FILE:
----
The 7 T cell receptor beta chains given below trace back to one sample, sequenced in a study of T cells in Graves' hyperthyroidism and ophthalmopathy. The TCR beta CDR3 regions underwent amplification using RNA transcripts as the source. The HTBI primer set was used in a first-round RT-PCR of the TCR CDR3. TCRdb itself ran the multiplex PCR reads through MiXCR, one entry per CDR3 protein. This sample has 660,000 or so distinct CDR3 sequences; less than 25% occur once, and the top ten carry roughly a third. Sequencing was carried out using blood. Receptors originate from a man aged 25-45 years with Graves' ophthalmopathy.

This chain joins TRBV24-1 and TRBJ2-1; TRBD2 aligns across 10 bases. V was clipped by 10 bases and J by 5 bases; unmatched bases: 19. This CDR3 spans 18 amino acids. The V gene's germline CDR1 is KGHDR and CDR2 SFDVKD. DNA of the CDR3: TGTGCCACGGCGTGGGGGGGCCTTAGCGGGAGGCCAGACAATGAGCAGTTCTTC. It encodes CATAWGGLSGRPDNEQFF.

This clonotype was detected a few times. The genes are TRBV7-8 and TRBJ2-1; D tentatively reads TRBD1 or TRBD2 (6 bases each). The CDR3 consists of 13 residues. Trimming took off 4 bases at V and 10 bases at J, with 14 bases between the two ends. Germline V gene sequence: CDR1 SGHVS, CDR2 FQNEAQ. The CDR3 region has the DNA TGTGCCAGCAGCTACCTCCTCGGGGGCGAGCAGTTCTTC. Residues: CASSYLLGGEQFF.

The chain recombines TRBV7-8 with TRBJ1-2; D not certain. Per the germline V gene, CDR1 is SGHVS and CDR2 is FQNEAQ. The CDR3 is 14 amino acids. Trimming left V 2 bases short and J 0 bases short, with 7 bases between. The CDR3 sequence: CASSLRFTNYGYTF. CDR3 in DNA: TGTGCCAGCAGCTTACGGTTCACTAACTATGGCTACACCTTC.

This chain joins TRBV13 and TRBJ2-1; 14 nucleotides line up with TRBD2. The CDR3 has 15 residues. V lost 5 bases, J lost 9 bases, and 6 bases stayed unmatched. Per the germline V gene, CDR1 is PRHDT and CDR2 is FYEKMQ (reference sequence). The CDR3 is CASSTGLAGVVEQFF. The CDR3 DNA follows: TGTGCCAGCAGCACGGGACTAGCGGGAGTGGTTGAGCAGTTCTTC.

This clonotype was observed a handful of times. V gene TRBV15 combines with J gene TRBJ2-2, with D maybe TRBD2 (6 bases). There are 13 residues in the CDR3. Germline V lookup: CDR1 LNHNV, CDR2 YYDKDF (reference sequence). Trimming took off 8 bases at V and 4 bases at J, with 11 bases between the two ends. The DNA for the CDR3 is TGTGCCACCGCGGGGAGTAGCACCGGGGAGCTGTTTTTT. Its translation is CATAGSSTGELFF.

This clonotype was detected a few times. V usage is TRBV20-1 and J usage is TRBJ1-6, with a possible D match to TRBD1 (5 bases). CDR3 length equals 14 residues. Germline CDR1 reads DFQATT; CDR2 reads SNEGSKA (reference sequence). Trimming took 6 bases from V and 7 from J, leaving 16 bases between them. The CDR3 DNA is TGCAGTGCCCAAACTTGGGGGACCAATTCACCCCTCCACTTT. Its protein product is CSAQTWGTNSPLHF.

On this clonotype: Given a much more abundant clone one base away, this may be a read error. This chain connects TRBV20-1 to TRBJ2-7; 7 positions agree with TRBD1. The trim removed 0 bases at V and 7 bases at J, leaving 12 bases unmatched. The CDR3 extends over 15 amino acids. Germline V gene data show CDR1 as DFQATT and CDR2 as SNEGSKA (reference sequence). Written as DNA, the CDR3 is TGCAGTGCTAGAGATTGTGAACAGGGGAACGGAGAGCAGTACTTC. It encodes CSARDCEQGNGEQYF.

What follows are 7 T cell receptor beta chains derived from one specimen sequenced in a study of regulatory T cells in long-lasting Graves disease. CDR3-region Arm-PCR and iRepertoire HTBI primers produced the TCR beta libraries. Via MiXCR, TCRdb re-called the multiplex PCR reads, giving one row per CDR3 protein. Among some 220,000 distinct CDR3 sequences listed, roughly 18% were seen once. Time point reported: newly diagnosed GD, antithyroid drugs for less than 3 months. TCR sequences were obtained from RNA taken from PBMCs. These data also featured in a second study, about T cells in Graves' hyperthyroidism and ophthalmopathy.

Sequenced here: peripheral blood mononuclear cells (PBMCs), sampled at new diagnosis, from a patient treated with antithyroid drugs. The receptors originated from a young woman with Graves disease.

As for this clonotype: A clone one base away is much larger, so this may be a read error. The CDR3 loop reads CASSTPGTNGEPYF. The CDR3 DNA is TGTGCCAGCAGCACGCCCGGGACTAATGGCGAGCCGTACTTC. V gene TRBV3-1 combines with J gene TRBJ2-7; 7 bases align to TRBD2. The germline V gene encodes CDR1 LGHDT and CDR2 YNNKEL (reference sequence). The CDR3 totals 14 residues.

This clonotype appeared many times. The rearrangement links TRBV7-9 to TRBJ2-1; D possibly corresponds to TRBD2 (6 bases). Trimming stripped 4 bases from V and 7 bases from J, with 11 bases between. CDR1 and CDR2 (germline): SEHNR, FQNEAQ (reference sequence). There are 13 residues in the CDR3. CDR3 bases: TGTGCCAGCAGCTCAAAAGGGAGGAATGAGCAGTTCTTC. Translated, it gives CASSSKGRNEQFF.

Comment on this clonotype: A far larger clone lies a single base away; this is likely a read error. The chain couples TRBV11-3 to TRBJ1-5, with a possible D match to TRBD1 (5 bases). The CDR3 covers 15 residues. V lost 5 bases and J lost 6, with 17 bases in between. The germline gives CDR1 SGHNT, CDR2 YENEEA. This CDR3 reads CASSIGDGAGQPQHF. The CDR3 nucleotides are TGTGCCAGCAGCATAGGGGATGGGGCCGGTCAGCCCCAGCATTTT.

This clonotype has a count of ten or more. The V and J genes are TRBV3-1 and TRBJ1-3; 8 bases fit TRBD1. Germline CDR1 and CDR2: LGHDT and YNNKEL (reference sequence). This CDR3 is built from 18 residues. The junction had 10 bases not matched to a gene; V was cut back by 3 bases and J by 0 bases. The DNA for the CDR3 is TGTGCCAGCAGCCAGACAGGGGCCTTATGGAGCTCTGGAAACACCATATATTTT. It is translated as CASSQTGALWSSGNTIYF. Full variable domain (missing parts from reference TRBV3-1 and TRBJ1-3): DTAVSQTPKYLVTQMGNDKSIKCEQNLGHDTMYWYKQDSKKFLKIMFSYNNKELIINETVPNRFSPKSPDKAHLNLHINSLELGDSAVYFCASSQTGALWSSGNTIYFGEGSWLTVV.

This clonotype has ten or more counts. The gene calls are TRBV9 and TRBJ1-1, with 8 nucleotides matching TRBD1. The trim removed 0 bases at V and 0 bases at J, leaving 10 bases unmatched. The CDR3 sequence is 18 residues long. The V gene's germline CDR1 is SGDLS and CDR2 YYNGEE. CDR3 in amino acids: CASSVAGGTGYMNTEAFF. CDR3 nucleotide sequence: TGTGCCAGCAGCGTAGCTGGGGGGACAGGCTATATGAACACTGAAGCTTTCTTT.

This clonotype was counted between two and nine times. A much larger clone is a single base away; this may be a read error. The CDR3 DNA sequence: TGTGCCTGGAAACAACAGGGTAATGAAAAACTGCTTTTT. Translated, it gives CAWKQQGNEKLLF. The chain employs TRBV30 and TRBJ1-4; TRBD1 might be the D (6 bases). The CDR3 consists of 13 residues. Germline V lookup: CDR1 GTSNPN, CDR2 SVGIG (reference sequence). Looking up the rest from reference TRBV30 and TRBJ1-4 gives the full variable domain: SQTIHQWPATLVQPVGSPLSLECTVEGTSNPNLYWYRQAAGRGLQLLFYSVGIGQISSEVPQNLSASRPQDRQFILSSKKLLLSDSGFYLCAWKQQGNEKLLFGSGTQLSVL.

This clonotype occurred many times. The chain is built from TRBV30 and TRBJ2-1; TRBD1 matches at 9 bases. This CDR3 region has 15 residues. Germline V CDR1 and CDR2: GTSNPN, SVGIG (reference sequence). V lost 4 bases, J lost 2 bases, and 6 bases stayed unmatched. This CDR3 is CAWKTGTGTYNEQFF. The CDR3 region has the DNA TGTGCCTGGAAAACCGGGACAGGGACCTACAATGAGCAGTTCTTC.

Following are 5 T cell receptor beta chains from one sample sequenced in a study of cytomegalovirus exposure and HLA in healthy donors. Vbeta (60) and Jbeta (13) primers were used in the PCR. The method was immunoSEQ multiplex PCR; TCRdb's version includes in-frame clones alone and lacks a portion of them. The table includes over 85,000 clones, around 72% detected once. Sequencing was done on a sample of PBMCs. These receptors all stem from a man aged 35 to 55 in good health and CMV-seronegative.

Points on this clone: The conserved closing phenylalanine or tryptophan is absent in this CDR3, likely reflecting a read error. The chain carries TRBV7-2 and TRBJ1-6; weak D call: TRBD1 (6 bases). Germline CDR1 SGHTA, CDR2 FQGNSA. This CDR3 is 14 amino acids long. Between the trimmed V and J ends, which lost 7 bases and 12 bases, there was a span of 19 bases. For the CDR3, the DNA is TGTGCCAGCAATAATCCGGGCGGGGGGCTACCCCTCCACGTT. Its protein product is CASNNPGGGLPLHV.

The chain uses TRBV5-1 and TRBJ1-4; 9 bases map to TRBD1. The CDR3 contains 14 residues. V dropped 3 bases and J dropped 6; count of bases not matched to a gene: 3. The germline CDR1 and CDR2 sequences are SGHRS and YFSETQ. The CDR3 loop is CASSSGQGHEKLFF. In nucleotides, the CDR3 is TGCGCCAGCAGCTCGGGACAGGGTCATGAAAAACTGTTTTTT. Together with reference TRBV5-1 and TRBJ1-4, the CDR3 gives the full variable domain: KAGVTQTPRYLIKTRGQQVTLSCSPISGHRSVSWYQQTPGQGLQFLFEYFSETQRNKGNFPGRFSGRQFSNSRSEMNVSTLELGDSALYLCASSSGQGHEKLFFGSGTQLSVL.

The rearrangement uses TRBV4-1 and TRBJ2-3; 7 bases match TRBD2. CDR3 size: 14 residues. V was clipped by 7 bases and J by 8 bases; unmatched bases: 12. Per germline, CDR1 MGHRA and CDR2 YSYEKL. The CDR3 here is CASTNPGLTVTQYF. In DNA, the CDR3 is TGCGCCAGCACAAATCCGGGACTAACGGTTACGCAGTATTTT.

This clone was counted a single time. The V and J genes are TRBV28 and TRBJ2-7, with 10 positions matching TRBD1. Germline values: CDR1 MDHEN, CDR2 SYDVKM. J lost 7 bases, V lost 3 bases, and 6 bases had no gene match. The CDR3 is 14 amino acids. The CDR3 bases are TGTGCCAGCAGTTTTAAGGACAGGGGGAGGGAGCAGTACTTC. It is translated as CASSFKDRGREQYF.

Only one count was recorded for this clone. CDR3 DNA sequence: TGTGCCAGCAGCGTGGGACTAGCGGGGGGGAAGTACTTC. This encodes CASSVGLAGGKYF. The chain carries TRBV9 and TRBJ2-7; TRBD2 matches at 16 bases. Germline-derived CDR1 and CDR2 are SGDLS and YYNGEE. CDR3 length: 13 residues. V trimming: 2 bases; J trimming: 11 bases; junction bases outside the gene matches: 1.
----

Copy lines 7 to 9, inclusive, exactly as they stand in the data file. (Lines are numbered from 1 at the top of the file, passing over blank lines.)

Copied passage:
This clonotype was detected a few times. V usage is TRBV20-1 and J usage is TRBJ1-6, with a possible D match to TRBD1 (5 bases). CDR3 length equals 14 residues. Germline CDR1 reads DFQATT; CDR2 reads SNEGSKA (reference sequence). Trimming took 6 bases from V and 7 from J, leaving 16 bases between them. The CDR3 DNA is TGCAGTGCCCAAACTTGGGGGACCAATTCACCCCTCCACTTT. Its protein product is CSAQTWGTNSPLHF.

On this clonotype: Given a much more abundant clone one base away, this may be a read error. This chain connects TRBV20-1 to TRBJ2-7; 7 positions agree with TRBD1. The trim removed 0 bases at V and 7 bases at J, leaving 12 bases unmatched. The CDR3 extends over 15 amino acids. Germline V gene data show CDR1 as DFQATT and CDR2 as SNEGSKA (reference sequence). Written as DNA, the CDR3 is TGCAGTGCTAGAGATTGTGAACAGGGGAACGGAGAGCAGTACTTC. It encodes CSARDCEQGNGEQYF.

What follows are 7 T cell receptor beta chains derived from one specimen sequenced in a study of regulatory T cells in long-lasting Graves disease. CDR3-region Arm-PCR and iRepertoire HTBI primers produced the TCR beta libraries. Via MiXCR, TCRdb re-called the multiplex PCR reads, giving one row per CDR3 protein. Among some 220,000 distinct CDR3 sequences listed, roughly 18% were seen once. Time point reported: newly diagnosed GD, antithyroid drugs for less than 3 months. TCR sequences were obtained from RNA taken from PBMCs. These data also featured in a second study, about T cells in Graves' hyperthyroidism and ophthalmopathy.